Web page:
Before I had the fortune and pleasure to meet her in person, I met Donna Gephart through the wonderful Death by Toilet Paper, and was impressed by her keen eye for the small detail that makes all the difference. Her books are packed with humor, honesty and passion, which will be readily apparent to you when you read her newest book, The Paris Project (Simon and Schuster Books for Young Readers)
Cleveland Rosebud Potts came to me in a wild burst of inspiration one day and feels like a gift. I thought I was writing a funny book about three Jewish boys, but Cleveland marched onto the page with her determined voice and strong story and refused to budge. I’m glad for her stubborn insistence. This book is filled with humor and heart and touches on important societal issues.
One of the things I wanted to do with this novel was honor the unique relationship that sisters have. While my one sister and I didn’t get along when we were younger, I knew she’d always be there when I needed her. We have always had each other’s backs and still do. So I crafted a deeply committed relationship between Cleveland and her big sister, Georgia. Life isn’t easy for either of the girls. They both need to work a lot in addition to going to school. We get to peek into their world and see what each is willing to give up for each other. Hint: Everything!
It’s not easy to grow up in a small town, like the fictional town of Sassafras, Florida. Some towns can feel stifling, especially if you can’t fit yourself into the narrow box that the community has laid out for you. I’ve been in places like that where you can almost feel it in the air that you can’t comfortably be different from that community’s norm. That’s why Cleveland’s relationship with her buddy, Declan, in this book is so important. Declan is a wonderful friend, who is always there for Cleveland. But she’s tested when Declan falls hard for a boy who happens to be Cleveland’s sworn enemy. She is sure this boy’s dad is the reason her dad is in jail. Can Cleveland still be friends with Declan after she feels he betrayed her? And why was he keeping this part of himself secret from her, his best friend?
Another part of this story deals with financial insecurity, which of course becomes more pronounced when a family member is incarcerated and there is one less income in the house and added expenses to visit and take care of a loved one in jail. There are so many young people whose families struggle financially. It’s important they see themselves on the page. A recent book that highlights this beautifully is The Benefits of Being an Octopus by Ann Braden. It’s also vital that young people of privilege get a look into the world of financial insecurity to help create understanding and empathy. I grew up with a single mom who worked hard to take care of her girls the best she could, but still we got free lunch tickets, hand-me-down clothes and the public library was the only place I could explore the wild, wonderful world of books. I infused Cleveland’s mom with all of my mom’s grit and determination and her strong work ethic. I also gave Cleveland’s mom big dreams that are never fully realized, as often happens when one deals with life-long financial insecurity. Cleveland’s mom does all she can to provide for and support her daughters, especially after her husband’s incarceration.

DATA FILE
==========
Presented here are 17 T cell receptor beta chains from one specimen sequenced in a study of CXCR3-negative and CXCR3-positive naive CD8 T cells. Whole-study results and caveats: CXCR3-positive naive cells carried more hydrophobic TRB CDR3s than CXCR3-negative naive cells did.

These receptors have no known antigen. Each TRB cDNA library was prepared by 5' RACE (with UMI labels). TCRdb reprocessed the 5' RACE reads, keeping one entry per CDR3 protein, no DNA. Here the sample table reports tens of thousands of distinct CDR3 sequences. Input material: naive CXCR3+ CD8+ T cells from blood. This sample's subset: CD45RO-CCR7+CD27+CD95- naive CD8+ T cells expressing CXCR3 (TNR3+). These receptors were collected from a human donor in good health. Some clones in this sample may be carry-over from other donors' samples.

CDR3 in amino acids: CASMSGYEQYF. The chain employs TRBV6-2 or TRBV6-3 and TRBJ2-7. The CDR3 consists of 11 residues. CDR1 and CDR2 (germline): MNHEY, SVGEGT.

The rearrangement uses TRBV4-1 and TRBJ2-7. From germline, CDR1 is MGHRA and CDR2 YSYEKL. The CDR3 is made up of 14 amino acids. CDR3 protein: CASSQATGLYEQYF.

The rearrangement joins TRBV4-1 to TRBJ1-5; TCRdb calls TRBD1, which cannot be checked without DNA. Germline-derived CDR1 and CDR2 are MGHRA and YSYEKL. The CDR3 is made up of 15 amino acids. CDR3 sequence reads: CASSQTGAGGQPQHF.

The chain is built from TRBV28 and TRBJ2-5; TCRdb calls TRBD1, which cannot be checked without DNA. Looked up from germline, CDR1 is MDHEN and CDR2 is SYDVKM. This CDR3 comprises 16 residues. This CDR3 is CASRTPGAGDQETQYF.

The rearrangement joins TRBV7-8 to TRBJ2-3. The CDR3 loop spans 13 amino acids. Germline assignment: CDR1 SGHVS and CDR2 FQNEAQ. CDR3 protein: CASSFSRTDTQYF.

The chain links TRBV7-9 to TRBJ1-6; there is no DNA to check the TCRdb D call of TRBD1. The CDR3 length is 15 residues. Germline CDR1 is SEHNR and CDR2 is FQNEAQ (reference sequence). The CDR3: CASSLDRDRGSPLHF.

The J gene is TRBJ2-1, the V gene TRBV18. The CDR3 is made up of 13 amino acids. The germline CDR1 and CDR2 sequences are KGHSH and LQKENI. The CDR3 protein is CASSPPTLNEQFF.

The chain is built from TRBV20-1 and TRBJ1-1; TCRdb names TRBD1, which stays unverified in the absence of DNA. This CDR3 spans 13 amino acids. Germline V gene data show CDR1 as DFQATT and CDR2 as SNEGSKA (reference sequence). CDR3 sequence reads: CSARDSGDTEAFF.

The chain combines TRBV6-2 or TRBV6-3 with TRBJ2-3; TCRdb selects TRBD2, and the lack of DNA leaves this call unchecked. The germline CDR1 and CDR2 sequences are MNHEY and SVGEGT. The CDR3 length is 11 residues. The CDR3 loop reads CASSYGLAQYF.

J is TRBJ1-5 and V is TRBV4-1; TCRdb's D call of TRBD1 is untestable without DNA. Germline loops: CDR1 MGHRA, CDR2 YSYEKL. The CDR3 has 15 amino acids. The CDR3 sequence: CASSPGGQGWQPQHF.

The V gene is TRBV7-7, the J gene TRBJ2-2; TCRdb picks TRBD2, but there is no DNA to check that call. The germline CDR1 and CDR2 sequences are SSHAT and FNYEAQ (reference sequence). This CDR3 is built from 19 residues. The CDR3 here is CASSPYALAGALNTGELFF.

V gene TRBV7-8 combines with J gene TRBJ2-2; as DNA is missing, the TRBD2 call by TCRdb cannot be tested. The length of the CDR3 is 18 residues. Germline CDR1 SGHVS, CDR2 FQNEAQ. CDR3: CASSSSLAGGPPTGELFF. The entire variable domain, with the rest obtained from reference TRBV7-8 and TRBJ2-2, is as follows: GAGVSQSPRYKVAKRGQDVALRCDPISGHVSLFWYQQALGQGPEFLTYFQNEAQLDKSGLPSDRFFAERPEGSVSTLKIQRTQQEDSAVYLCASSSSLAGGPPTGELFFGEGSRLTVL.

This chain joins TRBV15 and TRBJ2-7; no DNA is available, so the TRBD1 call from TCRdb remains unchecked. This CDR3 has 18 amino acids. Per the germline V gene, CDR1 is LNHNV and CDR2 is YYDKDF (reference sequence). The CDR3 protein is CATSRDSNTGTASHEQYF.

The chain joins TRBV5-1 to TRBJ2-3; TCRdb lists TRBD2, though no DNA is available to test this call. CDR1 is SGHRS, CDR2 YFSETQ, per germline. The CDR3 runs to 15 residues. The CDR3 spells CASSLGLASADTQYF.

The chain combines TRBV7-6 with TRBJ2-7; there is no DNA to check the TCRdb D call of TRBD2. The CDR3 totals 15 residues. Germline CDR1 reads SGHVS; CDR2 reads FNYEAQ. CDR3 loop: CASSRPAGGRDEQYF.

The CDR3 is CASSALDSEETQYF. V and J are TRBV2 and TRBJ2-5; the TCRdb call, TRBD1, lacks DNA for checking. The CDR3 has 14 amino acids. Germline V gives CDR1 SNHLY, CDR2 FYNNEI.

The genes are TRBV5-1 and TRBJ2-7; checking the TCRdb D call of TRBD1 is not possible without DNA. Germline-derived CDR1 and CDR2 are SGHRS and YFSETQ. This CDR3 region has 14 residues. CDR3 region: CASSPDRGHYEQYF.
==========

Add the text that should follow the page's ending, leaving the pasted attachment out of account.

Perhaps the most interesting relationship growth happens between Cleveland and her dad. She loves her dad with all her heart. He’s always been a fun and stable presence in her life, but because of a gambling addiction, he’s done something awful. Cleveland is torn between wanting to visit him and to hanging onto her righteous anger about what he’s done. Those visits are only through a video visitation center — no actual contact — which is something that happens more and more in real life. (There’s a Bill of Rights for Children of Incarcerated Parents at the back of the book, along with sobering statistics about the state of incarceration in our country.) Cleveland Rosebud Potts needs to dig deep . . . deeper . . . no, deeper still to figure out how to forgive her dad and learn to bloom where she’s planted, even if it’s in the tiny town of Sassafras, Florida, which doesn’t even have a French restaurant.
I think this book will expand reader’s hearts and minds as they root for Cleveland and her family.
The talented book designer, Lizzy Bromley, and brilliant artist, Bijou Karman, created a cover I fell madly in love with. It captures Cleveland’s reality living in a trailer home in a tiny town versus her intense desire to move to someplace filled with culture, like Paris, France. (Wait till you see the adorable pooch on the back cover!)
I hope this books gets shared in classrooms all over the country. There is much to think about and discuss!
Donna Gephart has been writing middle grade novels for Penguin Random House and Simon and Schuster for over a dozen years. Her books have won awards, received starred reviews and landed on many state reading lists. Donna loves visiting elementary and middle schools, connecting with young readers at book festivals and giving creative writing workshops. She lives in the Philadelphia area with her family, where she enjoys hiking, biking and exploring small towns, especially their indie bookstores and vegetarian restaurants. Her first picture book, Go Be Wonderful, comes out early in 2021 from Holiday House. The Paris Project comes out October 8th from Simon & Schuster Books for Young Readers. (You can order a personalized copy from the world’s best indie bookstore here. For resources, writing tips, a singing/dancing hamster video and more, visit her website, Twitter or Facebook.